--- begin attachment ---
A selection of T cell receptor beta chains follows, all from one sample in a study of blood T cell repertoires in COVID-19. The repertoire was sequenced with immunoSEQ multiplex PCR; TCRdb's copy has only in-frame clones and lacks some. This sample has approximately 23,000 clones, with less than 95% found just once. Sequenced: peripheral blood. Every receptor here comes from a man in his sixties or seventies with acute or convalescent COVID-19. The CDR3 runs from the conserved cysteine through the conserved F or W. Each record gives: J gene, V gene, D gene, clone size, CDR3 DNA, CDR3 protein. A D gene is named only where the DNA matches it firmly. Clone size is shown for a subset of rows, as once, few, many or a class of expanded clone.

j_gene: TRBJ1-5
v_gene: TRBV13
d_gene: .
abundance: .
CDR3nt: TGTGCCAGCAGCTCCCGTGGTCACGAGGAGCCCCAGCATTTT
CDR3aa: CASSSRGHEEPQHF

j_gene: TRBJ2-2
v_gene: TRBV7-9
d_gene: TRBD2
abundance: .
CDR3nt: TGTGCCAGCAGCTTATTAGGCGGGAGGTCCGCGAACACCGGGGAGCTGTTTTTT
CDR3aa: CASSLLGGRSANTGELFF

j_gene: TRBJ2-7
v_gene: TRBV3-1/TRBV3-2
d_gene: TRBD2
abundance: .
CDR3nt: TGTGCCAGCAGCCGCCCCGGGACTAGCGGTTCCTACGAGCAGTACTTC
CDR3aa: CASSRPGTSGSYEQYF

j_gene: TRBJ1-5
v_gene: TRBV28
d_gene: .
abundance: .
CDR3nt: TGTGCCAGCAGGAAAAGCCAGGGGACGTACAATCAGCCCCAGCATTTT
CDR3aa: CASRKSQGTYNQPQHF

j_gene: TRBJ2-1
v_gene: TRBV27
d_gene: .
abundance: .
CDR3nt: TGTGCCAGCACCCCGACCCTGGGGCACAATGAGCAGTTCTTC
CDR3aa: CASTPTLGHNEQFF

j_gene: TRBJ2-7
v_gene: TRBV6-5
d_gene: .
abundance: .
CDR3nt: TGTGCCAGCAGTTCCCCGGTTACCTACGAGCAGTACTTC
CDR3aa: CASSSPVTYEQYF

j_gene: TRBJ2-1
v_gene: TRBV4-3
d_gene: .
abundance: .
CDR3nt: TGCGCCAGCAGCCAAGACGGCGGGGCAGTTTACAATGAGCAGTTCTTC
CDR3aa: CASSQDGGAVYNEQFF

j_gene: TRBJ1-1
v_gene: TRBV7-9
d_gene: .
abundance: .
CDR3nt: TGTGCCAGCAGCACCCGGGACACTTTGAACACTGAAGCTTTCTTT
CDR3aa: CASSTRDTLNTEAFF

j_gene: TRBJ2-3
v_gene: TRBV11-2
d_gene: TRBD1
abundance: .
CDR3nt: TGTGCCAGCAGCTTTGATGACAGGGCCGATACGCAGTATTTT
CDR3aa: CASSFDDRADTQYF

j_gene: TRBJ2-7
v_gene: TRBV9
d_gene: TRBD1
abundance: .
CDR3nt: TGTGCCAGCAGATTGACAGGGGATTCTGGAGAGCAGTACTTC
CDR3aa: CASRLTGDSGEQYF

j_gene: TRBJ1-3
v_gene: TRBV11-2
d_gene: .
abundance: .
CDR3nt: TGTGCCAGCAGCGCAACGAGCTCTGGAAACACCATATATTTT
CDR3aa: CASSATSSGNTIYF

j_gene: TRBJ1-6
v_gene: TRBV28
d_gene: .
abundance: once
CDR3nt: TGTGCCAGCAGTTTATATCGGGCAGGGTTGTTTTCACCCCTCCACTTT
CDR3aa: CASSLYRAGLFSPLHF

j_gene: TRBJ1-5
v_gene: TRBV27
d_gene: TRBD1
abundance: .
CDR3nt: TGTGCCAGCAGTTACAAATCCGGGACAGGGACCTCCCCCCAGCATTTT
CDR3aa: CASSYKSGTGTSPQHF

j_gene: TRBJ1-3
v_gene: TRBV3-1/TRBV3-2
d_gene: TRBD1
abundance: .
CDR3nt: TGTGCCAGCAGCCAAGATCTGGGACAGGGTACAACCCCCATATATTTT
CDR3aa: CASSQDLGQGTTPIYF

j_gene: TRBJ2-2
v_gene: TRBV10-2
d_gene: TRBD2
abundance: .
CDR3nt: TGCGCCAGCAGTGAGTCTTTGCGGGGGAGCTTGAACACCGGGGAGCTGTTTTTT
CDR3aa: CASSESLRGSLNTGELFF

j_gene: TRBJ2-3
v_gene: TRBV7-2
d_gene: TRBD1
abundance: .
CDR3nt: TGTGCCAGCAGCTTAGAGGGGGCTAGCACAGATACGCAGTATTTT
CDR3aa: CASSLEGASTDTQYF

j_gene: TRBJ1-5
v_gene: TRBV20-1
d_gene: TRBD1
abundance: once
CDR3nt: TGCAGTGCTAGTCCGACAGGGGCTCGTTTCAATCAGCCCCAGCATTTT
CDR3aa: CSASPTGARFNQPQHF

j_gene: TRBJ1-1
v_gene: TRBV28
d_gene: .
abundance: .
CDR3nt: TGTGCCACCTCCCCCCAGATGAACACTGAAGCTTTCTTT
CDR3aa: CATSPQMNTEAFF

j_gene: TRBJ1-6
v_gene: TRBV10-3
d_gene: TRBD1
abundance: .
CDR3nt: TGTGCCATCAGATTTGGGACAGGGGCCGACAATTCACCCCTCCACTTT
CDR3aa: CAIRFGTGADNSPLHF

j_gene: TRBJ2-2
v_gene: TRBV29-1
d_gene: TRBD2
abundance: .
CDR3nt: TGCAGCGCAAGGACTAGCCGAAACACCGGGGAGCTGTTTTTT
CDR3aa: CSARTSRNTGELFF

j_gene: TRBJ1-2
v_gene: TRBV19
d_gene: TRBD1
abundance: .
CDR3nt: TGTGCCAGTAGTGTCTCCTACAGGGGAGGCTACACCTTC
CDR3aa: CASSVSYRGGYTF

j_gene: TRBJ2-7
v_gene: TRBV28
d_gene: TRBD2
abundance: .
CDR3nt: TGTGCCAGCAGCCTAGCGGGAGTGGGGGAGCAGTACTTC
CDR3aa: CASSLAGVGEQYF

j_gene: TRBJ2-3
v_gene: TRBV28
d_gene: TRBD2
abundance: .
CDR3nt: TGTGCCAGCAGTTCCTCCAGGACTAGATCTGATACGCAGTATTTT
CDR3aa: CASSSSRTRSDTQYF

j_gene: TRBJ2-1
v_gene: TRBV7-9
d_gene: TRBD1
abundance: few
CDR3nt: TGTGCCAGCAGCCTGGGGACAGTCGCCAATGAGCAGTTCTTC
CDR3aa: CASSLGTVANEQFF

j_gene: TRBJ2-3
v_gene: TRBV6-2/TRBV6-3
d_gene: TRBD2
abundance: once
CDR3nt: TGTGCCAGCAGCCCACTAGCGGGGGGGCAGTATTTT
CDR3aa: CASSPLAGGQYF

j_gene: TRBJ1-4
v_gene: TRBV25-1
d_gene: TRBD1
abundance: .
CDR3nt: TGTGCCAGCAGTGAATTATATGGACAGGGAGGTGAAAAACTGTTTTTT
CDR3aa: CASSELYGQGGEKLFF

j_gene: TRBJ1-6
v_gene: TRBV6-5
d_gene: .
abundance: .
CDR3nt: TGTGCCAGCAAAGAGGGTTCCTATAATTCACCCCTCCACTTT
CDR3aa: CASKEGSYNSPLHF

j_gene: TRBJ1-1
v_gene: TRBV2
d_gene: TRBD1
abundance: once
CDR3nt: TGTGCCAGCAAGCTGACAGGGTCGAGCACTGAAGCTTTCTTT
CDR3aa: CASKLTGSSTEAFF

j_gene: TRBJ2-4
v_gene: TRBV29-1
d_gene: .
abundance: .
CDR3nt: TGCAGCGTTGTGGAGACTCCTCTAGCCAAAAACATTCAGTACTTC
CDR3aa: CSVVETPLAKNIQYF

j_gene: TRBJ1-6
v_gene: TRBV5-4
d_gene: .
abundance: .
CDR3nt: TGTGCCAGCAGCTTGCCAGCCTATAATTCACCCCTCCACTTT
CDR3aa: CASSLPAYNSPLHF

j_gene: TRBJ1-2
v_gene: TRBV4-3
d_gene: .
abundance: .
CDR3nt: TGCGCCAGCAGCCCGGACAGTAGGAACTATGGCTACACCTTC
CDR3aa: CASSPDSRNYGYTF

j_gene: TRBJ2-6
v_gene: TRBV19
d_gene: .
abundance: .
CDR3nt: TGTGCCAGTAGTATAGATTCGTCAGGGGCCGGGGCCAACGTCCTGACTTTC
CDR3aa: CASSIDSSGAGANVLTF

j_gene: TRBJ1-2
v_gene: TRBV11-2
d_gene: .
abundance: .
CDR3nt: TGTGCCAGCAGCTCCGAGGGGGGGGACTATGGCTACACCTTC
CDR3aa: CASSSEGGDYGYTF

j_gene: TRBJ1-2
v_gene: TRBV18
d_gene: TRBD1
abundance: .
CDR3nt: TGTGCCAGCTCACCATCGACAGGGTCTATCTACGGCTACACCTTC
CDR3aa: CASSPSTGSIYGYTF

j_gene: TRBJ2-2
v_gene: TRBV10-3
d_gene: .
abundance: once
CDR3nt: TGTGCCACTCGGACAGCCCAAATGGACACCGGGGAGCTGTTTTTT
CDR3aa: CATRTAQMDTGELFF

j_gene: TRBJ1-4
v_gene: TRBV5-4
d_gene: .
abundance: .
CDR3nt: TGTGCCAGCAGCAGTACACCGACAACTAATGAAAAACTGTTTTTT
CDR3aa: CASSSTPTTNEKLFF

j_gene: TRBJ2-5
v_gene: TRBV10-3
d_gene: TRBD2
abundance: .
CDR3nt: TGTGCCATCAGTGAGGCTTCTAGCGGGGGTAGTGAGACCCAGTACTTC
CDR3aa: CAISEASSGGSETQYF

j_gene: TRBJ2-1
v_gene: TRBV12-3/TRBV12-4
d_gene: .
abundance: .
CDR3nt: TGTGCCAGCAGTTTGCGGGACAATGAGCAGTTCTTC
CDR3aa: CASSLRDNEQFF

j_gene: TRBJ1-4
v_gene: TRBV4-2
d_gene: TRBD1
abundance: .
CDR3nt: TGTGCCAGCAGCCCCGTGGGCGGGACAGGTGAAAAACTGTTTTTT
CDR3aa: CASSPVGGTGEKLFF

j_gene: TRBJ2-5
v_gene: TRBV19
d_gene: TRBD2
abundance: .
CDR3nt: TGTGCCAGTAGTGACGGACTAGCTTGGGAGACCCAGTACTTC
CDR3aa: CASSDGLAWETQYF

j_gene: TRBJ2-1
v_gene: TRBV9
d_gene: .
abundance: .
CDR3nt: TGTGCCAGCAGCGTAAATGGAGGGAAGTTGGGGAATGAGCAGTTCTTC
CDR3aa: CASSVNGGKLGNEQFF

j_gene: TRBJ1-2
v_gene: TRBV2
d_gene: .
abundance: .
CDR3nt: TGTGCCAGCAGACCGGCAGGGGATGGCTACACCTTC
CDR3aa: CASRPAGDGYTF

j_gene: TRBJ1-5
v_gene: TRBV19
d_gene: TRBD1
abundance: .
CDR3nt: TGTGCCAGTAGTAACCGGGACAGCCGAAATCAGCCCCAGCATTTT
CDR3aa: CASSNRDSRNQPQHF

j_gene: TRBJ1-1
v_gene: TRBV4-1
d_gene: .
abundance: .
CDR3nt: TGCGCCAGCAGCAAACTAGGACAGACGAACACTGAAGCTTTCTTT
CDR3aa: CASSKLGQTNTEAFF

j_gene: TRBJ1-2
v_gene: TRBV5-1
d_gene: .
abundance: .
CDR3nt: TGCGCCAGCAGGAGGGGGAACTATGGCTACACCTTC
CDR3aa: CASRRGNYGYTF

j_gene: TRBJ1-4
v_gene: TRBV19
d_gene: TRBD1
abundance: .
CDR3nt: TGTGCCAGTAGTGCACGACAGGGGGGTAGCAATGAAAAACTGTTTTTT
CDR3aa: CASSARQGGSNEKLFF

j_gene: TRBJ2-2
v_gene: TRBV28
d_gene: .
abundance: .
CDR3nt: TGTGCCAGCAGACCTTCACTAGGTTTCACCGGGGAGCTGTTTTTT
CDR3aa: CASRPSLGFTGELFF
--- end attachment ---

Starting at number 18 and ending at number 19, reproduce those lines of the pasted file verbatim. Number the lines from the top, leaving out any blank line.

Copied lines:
CDR3nt: TGTGCCAGCAGCCGCCCCGGGACTAGCGGTTCCTACGAGCAGTACTTC
CDR3aa: CASSRPGTSGSYEQYF